More woes for Lebanon’s Central Bank governor as authorities seek deeper dig into finances
Salameh has denied any wrongdoing, and claims that all investigations against him are politically motivated
By News Desk - February 05 2022

Lebanon’s Central Bank Governor Riad Salameh. (Photo credit: JOSEPH EID/AFP/Getty Images)

On 5 February, Reuters reported that Luxembourg authorities had written to the government of Lebanon requesting information on the finances and assets of the governor of the Central Bank, Riad Salameh.

According to the report, Salameh confirmed he was aware of the request for information. However, he said it was not a “legal suit,” merely “normal procedure.”

In November 2021, Luxembourg announced that it had opened a criminal investigation into Salameh and his various companies.

Salameh is also facing similar investigations in at least two other European countries, including in Switzerland, where in January 2021, the office of the attorney general launched an investigation into Salameh over alleged aggravated money laundering and embezzlement, likely involving $300 million, at the Central Bank.

On 1 February, a judge in Lebanon issued a subpoena to compel Salameh to appear as witness in a probe into alleged misconduct at the Central Bank.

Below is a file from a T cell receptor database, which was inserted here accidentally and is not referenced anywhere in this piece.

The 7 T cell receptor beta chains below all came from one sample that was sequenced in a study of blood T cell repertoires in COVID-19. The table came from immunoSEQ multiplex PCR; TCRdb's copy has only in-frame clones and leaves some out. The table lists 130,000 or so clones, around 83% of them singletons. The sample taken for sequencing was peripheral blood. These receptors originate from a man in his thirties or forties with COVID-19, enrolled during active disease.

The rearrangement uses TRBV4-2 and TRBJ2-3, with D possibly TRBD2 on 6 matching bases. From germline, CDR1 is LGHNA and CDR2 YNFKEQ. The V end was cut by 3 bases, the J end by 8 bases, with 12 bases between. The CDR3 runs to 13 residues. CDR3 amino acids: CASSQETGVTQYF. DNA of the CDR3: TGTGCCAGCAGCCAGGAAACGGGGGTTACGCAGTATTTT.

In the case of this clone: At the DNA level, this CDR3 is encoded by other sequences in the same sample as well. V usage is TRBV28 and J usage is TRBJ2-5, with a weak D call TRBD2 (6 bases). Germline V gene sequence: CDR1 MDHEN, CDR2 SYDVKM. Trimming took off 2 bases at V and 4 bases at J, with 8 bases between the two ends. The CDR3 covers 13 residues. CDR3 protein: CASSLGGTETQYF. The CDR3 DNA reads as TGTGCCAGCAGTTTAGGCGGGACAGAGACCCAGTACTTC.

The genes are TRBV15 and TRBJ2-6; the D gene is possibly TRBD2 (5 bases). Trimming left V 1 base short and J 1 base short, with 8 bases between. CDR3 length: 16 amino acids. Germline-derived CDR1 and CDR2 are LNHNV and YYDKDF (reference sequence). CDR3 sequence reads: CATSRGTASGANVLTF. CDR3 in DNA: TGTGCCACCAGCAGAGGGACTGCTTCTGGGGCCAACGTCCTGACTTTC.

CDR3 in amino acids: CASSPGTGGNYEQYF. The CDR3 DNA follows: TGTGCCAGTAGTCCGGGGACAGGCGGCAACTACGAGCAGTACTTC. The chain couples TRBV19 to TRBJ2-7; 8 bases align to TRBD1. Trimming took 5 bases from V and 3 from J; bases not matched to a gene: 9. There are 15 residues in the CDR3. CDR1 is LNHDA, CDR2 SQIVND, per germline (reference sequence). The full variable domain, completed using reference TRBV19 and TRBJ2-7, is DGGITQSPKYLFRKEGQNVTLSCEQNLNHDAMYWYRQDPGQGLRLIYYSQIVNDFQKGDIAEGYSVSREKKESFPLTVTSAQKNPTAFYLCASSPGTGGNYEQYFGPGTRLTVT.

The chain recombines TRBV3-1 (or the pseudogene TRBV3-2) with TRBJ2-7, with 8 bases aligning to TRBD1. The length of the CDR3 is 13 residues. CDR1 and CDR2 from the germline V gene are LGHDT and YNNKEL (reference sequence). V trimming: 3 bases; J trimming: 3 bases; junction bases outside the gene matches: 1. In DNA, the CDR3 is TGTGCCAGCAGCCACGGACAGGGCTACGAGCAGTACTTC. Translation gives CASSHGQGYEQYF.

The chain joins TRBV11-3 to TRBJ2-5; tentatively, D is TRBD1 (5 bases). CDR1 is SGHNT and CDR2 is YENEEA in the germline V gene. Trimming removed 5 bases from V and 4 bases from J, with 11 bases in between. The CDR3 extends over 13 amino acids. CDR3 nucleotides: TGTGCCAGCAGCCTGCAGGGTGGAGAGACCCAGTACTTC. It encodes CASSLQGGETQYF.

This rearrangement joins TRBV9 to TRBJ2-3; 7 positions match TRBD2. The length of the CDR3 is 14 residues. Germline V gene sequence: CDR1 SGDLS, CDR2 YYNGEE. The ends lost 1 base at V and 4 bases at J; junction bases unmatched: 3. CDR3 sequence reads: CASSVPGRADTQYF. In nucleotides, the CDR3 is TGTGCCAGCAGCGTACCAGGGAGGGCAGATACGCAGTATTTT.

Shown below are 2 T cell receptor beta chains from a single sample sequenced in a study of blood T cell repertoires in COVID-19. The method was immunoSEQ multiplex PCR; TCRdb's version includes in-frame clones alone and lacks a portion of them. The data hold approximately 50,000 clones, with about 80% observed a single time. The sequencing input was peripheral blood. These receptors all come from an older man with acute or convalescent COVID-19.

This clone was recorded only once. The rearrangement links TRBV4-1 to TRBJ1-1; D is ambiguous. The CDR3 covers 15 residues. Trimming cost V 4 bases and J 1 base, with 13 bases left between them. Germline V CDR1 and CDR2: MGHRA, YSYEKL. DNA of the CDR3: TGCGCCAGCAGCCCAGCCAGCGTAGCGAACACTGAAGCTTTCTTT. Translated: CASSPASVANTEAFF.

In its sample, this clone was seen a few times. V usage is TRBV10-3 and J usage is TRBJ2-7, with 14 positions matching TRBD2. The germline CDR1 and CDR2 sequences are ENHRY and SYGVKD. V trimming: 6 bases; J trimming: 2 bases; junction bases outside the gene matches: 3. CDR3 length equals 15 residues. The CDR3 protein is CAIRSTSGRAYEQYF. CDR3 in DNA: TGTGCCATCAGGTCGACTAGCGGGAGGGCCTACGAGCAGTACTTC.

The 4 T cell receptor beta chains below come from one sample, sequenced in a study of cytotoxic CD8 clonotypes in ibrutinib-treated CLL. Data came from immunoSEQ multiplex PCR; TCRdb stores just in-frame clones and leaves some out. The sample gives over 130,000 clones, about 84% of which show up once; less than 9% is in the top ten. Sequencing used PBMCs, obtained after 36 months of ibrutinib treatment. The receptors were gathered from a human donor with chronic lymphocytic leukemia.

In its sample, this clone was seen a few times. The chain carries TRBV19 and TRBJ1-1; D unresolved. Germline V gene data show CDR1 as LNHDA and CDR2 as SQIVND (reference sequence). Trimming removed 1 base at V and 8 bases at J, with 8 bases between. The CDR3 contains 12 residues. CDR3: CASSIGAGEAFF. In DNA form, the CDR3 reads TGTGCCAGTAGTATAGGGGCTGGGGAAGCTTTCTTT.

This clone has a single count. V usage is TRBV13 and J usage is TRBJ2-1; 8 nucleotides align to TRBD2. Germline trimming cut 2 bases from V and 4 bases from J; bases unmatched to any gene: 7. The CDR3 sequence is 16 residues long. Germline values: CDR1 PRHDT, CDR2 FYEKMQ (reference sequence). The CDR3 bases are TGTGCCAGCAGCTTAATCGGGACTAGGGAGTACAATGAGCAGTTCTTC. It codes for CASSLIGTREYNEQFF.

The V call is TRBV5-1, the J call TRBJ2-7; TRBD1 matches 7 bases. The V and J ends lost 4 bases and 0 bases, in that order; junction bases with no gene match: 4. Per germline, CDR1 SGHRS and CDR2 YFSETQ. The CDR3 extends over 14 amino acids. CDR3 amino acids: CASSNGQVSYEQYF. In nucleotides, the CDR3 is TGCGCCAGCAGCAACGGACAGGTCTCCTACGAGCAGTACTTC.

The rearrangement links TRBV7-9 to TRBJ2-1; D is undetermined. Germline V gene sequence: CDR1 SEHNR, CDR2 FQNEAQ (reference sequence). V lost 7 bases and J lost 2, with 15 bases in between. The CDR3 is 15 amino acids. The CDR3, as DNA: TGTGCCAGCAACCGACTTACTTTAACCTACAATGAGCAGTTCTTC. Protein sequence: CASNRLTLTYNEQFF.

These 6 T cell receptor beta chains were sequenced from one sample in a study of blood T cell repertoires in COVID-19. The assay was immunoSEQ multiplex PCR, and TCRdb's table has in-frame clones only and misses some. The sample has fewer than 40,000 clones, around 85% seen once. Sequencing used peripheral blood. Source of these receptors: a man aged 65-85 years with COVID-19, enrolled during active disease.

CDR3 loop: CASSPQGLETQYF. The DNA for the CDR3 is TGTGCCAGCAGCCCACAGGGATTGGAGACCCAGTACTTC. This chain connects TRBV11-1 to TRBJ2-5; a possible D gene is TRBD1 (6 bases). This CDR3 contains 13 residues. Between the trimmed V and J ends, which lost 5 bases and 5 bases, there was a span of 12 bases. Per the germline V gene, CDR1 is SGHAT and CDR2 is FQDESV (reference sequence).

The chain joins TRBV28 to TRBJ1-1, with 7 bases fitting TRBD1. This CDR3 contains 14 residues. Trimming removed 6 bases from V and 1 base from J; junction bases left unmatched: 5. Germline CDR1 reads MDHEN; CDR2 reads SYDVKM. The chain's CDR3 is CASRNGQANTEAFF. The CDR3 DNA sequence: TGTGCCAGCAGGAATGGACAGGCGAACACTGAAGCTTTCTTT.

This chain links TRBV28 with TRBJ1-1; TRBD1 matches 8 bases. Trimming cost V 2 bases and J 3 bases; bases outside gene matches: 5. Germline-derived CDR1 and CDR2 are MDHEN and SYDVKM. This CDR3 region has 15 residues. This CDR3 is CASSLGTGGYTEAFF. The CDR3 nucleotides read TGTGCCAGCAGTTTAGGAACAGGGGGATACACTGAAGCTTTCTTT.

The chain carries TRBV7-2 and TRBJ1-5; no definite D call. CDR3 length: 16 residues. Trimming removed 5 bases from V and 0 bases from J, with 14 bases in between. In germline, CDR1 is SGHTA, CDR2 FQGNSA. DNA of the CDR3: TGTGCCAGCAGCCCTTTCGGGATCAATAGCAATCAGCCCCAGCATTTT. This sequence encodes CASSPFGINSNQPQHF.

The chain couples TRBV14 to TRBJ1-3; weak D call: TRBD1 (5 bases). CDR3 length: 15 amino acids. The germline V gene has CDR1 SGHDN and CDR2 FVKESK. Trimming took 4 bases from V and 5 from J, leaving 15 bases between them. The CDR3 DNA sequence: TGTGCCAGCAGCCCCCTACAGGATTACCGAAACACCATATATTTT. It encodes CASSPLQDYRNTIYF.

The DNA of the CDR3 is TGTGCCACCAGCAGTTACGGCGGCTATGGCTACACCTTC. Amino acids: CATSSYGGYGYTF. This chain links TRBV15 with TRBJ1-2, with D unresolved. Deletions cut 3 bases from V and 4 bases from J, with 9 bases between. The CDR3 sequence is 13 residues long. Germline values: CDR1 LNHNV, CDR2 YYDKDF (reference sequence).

In an interview with Al-Joumhouria on 3 February, President Michel Aoun said he was tired of the deliberate failure by Salameh to meet the the requirements of forensic auditing firm Alvarez and Marsal, which, since early 2020, has been tasked with probing the finances of the Central Bank.

President Aoun gave the governor one week to fulfill the requests made by the auditing firm.

Salameh, who has been at the helm of the Central Bank for nearly three decades, has been accused of playing a major role in plunging the country into one of the worst economic meltdowns in the world since the 1850s.

His accusers say that his policies at the bank are responsible for the crisis that has seen the Lebanese lira depreciate by more than 90 percent, eroding salaries and pushing the cost of basic commodities and services out of reach for the majority of citizens.

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